Consensual sex and rape – it’s really very simple

If you do something to someone’s intimate bits which you know s/he has not consented to or is unable to consent to, you are committing sexual assault or rape

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When browsing online media, one occasionally senses the rumbling and shaking of the terrain as a new myth is born, wobbles to its feet, and prepares to stomp its way across blogs and comment boxes for years to come. There was just such a genesis today. “OMGZ, in Britain you can be convicted of rape even if you have consent!”  

The High Court has ruled on a case where a woman consented to only limited sexual contact. To be explicit, she agreed to sex on the specific condition that her partner didn’t ejaculate inside her. The court heard that shortly after penetration - and without giving the woman any chance to object - the man had said he would be "coming inside her" and added "I'll do it if I want". The CPS prosecutors had decided not to charge him as they believed it would be impossible to prove that the man's decision was not "spontaneous" and "made at the point of ejaculation". The woman challenged this decision and won. The ruling says:

"She believed that he intended and agreed to withdraw before ejaculation. (He) knew and understood that this was the only basis on which she was prepared to have sexual intercourse with him. In short, there is evidence that he deliberately ignored the basis of her consent to penetration as a manifestation of his control over her."

(Note, this is not a criminal trial, we have not heard the man’s defence as yet. These are allegations, not accepted facts.)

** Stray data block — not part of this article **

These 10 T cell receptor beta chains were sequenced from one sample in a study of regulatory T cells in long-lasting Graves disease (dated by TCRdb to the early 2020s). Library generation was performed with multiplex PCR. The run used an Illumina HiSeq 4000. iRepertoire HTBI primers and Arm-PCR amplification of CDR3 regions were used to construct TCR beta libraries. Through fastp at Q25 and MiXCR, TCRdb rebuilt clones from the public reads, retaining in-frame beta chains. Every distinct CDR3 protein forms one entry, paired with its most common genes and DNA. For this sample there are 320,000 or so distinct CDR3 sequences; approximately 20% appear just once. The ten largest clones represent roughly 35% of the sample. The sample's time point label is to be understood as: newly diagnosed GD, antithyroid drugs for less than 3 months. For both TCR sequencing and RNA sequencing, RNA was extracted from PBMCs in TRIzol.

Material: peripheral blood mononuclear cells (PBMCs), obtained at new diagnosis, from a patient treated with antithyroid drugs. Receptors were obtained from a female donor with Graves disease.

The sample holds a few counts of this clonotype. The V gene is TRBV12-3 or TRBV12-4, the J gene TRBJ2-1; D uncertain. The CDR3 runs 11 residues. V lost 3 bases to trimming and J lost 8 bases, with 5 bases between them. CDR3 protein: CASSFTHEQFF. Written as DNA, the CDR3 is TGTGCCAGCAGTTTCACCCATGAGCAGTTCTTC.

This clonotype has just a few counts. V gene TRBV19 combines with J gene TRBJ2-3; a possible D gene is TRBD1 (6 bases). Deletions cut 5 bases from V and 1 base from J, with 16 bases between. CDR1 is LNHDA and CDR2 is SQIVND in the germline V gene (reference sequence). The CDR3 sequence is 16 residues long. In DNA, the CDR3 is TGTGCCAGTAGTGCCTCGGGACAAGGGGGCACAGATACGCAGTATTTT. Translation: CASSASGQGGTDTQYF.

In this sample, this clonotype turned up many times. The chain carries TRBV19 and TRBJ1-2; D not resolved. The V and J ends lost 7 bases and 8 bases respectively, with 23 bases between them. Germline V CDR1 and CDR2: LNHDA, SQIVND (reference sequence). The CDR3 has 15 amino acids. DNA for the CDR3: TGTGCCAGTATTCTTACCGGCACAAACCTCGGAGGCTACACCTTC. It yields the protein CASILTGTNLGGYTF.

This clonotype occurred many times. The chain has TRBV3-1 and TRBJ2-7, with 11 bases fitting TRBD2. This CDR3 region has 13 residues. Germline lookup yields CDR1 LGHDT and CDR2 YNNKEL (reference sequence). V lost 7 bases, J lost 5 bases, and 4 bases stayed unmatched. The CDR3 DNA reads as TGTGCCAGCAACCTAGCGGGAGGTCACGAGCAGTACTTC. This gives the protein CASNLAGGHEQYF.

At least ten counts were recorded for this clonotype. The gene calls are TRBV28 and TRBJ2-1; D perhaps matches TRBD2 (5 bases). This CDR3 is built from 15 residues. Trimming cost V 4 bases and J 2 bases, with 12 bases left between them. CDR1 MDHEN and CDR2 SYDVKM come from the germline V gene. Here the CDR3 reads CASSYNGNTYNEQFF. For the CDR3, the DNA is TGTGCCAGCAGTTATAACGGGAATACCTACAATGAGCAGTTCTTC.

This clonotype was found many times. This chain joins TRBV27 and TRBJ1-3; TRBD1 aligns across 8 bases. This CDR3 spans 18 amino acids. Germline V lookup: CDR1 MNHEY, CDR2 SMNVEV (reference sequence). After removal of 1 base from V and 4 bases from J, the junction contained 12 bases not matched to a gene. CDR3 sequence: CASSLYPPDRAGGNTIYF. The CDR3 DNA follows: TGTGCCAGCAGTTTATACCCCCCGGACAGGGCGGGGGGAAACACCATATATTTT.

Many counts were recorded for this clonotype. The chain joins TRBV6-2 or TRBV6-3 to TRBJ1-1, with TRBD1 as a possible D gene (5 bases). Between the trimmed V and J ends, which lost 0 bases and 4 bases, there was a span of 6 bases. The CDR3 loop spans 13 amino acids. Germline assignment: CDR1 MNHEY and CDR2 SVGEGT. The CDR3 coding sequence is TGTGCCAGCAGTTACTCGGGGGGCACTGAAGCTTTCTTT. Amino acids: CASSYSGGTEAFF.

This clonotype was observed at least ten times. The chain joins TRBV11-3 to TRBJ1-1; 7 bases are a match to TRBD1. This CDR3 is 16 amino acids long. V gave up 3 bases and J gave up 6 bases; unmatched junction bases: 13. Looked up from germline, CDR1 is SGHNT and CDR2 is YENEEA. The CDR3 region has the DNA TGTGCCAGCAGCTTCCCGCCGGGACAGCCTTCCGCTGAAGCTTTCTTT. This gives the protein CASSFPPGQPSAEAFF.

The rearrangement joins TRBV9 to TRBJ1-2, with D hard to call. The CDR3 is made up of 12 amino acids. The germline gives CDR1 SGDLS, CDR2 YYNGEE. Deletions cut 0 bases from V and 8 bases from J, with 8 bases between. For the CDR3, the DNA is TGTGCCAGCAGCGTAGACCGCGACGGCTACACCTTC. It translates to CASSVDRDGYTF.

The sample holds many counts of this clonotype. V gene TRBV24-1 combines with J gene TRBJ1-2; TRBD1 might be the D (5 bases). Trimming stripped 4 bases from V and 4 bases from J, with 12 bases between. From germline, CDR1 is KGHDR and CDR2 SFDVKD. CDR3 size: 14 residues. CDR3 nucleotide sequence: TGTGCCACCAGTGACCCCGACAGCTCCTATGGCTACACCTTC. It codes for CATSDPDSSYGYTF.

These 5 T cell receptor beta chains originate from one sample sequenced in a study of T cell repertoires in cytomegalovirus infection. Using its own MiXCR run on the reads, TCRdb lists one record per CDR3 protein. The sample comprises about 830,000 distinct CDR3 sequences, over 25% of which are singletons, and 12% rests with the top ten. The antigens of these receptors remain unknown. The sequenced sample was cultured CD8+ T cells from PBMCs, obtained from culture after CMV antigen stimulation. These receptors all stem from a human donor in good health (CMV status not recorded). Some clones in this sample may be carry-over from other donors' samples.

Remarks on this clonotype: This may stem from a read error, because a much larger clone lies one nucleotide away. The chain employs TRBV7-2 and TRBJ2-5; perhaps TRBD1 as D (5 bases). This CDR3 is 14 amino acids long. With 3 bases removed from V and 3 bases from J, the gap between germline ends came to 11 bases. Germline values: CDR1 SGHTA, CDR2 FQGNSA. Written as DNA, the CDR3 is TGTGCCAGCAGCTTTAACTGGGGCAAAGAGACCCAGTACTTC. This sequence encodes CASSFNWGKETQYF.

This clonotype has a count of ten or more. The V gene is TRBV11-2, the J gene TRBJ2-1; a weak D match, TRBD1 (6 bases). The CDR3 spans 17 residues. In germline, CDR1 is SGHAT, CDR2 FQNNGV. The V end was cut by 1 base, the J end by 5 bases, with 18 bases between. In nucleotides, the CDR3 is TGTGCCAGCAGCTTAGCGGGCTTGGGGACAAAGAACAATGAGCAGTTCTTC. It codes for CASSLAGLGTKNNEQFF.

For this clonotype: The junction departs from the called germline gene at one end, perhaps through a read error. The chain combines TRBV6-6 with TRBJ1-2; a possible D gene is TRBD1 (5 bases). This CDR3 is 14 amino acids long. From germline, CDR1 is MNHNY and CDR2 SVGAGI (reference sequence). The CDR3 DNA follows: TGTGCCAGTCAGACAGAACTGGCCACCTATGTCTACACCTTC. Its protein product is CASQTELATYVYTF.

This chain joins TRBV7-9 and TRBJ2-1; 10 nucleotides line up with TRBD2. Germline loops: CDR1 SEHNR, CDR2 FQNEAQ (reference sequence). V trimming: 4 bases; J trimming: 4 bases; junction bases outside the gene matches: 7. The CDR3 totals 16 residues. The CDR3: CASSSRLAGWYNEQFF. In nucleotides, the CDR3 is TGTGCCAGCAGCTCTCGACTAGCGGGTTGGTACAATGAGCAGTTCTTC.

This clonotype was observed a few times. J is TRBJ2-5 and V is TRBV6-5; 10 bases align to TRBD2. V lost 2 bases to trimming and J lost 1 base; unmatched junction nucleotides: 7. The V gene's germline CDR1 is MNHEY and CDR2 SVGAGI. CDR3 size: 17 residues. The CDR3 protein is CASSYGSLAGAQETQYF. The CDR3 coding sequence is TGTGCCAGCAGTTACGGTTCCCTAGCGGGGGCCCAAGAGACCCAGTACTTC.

The headlines on the front of the Metro: Sex with consent ‘can still be rape’ and BBC: 'Sex consent could still lead to rape charge, judges say' are potentially highly damaging to public understanding of consent and rape. It seems strange that this still needs to be spelled out, but let me offer a full and extensive list of reasonable working definitions of consent. 

If you do something to someone’s intimate bits (or with your intimate bits) which you know s/he has not consented to or is unable to consent to at that moment, you are committing an act of sexual assault or rape.

There. That’s it. In practice this means that if s/he says “I’ll do this but I won’t do that” it means you have consent to do this but not do that. If s/he says “I’ll put this here but I’m not having it there” then you have consent to put it here but not put it there. If s/he says “I’ll do this but only if you wear that” then you have consent to do this, if and only if you are wearing that. (I’m mostly thinking of condoms here, but I guess the same principle applies to the pirate outfit. Whatever pushes your boat, you’re still the skipper.)

If you ignore this very simple principle, and proceed with an act which your partner has not consented to, you are committing an act of sexual assault or rape.  If you should ever find yourself uttering words along the lines of “I’ll do it if I want” then I’d say that’s a pretty strong clue you are raping or abusing someone.

That’s what I say, and it’s what the law says. I would suggest it is what any vaguely functioning moral compass would say too.

In practice, securing prosecutions beyond all reasonable doubt for incidents like these may often be all but impossible. It is true that fuzzy boundaries often exist between seduction, persuasion and consent. I recognise the occasional paradoxes and ambiguities thrown up by situations such as sex by deception, including gender deception. I’m not saying the man in this particular case is guilty, his case has yet to be considered and he is innocent until proven otherwise.

I am saying that for all the tortuous debates around the legal complexities of rape and consent, the principles at stake are really bloody simple. The High Court today has provided welcome confirmation that the principles are really bloody simple. In my view the headlines, however, are capable of giving precisely the opposite impression, by suggesting that consent is some kind of vague, unknowably abstract concept. That is very worrying. 

A version of this blog appeared first at Heteronormative Patriarchy For Men http://hetpat.wordpress.com

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